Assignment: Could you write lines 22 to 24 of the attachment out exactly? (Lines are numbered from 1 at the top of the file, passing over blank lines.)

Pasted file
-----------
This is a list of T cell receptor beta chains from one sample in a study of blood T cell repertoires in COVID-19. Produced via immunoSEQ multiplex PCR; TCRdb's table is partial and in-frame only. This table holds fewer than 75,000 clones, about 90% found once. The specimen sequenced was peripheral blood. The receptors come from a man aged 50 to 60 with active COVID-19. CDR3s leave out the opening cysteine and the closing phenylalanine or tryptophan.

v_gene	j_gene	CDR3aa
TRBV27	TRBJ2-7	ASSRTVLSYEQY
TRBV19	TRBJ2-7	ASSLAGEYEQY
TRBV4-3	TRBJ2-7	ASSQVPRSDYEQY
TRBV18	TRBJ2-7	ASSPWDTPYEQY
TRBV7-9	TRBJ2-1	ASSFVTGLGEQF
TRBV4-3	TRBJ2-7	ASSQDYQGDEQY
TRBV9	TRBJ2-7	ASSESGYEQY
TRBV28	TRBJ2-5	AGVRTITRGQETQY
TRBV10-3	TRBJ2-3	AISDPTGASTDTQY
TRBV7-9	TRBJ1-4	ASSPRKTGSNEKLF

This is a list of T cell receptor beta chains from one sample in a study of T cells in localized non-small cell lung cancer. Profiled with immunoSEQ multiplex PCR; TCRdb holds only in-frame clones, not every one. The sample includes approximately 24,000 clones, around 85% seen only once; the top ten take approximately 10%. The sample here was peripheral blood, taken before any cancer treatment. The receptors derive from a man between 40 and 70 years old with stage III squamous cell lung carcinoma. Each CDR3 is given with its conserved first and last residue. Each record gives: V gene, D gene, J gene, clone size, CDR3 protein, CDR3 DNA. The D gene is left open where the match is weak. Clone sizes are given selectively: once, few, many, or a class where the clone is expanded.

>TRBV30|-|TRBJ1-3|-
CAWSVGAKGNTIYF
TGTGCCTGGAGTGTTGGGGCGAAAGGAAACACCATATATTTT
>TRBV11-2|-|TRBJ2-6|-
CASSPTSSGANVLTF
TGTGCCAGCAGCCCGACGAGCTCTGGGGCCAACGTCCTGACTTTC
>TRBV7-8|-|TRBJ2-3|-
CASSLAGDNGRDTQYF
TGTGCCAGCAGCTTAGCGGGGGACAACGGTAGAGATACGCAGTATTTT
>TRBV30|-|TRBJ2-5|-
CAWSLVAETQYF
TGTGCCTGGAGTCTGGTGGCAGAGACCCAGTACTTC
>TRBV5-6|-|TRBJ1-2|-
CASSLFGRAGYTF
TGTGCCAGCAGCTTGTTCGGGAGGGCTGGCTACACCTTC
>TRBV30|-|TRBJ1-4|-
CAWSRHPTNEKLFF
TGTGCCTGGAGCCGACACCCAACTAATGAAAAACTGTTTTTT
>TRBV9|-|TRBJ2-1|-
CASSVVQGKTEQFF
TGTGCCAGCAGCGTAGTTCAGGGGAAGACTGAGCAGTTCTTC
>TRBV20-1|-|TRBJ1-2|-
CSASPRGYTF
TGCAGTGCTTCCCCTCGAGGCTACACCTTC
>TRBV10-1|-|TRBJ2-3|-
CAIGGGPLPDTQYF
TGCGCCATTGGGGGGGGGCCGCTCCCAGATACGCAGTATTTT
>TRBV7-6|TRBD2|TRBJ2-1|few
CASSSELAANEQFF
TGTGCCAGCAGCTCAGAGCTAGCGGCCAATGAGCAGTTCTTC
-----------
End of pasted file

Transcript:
TGTGCCAGCAGCTTAGCGGGGGACAACGGTAGAGATACGCAGTATTTT
>TRBV30|-|TRBJ2-5|-
CAWSLVAETQYF